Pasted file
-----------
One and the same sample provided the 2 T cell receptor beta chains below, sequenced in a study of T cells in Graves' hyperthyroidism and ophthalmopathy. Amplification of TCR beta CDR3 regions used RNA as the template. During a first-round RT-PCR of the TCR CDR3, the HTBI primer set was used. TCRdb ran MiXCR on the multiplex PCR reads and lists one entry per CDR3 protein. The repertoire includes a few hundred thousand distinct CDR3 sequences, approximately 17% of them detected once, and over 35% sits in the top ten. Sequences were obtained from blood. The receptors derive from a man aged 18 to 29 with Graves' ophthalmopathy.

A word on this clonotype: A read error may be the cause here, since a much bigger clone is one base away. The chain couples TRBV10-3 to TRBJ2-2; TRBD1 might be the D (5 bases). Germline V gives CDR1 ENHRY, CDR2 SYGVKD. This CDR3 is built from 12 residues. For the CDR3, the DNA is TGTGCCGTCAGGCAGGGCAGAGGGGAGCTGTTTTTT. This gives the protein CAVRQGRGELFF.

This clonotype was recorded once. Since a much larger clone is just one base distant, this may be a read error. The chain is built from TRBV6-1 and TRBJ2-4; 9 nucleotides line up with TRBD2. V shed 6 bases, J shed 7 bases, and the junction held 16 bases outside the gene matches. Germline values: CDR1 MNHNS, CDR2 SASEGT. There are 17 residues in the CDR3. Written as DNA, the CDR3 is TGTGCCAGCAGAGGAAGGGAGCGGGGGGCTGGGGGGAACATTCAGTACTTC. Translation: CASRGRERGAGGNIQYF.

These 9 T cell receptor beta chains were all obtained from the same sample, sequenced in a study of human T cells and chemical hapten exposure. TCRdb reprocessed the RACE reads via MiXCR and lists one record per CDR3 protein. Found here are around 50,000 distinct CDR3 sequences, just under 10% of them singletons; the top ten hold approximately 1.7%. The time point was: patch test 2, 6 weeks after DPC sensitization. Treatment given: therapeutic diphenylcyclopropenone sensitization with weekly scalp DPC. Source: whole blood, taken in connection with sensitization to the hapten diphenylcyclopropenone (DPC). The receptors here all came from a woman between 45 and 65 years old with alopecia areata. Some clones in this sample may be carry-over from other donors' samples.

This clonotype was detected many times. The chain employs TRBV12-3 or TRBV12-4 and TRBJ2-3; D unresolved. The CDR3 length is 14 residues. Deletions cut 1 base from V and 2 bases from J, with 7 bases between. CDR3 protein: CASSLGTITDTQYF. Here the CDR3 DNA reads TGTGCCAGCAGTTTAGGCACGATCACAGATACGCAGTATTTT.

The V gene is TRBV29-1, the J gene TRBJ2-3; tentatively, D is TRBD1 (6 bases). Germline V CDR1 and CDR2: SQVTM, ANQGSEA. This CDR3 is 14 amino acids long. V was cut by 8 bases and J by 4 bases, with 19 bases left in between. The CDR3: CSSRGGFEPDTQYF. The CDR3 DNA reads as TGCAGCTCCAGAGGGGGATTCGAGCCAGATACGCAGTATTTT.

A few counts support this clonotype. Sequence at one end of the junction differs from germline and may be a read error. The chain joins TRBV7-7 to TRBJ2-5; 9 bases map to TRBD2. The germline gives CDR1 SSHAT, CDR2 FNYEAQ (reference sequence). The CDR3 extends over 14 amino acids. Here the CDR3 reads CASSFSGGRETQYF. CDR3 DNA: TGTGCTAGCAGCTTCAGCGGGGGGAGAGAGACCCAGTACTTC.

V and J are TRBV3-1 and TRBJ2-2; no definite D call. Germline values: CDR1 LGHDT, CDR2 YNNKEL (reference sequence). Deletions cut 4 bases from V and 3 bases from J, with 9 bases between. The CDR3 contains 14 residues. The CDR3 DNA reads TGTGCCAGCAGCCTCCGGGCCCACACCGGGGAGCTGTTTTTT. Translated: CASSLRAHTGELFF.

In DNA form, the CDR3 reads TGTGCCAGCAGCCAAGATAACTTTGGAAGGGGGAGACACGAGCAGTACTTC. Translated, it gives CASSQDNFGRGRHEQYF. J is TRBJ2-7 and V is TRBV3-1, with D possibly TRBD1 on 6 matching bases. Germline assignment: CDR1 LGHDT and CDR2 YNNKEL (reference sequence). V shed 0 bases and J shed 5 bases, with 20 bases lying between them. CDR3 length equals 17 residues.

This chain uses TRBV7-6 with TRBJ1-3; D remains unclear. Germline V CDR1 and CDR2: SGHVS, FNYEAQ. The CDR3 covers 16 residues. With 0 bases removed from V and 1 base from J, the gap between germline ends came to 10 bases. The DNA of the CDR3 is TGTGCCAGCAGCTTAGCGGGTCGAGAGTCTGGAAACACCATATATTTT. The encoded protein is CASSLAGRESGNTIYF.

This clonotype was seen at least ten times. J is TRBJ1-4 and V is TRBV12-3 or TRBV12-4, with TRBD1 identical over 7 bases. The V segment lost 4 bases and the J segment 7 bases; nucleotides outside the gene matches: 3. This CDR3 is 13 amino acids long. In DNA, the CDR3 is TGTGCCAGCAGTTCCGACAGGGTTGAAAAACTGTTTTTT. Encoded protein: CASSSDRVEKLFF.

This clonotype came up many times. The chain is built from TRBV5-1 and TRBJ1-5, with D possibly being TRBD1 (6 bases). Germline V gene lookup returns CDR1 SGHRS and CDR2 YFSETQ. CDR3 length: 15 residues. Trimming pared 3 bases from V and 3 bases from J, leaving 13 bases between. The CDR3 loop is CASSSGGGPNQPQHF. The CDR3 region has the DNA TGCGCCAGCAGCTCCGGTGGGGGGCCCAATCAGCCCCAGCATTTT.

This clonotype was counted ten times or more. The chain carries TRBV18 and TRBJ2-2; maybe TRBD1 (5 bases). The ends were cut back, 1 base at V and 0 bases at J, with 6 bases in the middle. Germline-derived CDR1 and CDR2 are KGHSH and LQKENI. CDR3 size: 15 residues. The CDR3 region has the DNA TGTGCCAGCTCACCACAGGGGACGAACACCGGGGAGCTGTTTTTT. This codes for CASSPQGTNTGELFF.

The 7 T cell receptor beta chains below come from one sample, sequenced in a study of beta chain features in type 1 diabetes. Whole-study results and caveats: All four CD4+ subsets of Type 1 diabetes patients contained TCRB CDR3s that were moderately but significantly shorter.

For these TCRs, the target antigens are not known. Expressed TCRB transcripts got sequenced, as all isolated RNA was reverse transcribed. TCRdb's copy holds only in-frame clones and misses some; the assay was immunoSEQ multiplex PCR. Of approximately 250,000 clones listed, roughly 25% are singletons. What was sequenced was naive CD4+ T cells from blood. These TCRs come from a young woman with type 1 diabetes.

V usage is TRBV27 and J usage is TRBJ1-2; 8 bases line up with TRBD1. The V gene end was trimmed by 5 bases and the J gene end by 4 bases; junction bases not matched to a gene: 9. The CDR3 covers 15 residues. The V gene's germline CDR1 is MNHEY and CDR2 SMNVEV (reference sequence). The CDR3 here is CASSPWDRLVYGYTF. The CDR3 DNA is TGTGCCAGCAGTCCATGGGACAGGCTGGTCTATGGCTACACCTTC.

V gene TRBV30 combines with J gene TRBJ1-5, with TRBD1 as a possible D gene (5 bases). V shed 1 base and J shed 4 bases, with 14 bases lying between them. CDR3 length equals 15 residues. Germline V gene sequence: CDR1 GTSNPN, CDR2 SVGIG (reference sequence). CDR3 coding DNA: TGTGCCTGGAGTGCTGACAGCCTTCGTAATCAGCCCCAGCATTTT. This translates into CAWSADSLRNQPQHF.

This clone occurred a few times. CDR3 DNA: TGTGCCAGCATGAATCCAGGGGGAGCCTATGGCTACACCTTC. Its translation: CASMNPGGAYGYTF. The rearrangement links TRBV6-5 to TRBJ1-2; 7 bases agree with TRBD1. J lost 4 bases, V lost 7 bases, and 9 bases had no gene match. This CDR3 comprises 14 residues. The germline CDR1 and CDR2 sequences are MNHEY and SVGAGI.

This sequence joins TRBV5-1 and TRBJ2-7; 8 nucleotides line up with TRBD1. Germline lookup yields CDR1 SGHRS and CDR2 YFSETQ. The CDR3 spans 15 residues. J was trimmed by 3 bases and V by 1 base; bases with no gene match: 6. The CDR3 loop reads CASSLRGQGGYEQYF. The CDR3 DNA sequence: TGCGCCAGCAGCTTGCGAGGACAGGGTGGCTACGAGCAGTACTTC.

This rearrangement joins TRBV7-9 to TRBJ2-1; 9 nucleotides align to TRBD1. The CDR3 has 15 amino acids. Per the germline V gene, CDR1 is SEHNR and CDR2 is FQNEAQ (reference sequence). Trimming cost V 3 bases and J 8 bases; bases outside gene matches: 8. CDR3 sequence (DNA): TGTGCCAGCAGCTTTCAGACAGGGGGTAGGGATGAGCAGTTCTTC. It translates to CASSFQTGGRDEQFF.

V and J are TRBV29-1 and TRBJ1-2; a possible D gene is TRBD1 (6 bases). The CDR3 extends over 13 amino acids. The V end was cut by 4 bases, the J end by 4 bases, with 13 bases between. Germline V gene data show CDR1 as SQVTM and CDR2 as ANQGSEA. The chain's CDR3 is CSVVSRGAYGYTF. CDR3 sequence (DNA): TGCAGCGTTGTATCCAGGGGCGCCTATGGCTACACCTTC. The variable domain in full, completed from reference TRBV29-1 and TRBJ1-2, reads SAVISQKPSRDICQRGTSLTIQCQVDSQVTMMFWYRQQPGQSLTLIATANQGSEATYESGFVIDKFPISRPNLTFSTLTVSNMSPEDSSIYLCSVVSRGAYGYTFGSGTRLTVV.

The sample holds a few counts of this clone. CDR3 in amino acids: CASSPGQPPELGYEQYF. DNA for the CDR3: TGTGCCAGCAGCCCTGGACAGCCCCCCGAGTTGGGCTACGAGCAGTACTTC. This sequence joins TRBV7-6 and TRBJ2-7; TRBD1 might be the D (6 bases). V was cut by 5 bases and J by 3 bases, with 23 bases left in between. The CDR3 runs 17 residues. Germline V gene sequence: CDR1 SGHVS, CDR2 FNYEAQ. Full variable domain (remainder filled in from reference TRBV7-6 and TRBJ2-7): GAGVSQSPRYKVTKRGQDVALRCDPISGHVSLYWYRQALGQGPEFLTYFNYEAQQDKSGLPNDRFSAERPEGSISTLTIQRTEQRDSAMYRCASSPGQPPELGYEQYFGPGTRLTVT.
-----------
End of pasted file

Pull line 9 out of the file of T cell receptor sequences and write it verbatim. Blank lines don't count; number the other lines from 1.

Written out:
In DNA form, the CDR3 reads TGTGCCAGCAGCCAAGATAACTTTGGAAGGGGGAGACACGAGCAGTACTTC. Translated, it gives CASSQDNFGRGRHEQYF. J is TRBJ2-7 and V is TRBV3-1, with D possibly TRBD1 on 6 matching bases. Germline assignment: CDR1 LGHDT and CDR2 YNNKEL (reference sequence). V shed 0 bases and J shed 5 bases, with 20 bases lying between them. CDR3 length equals 17 residues.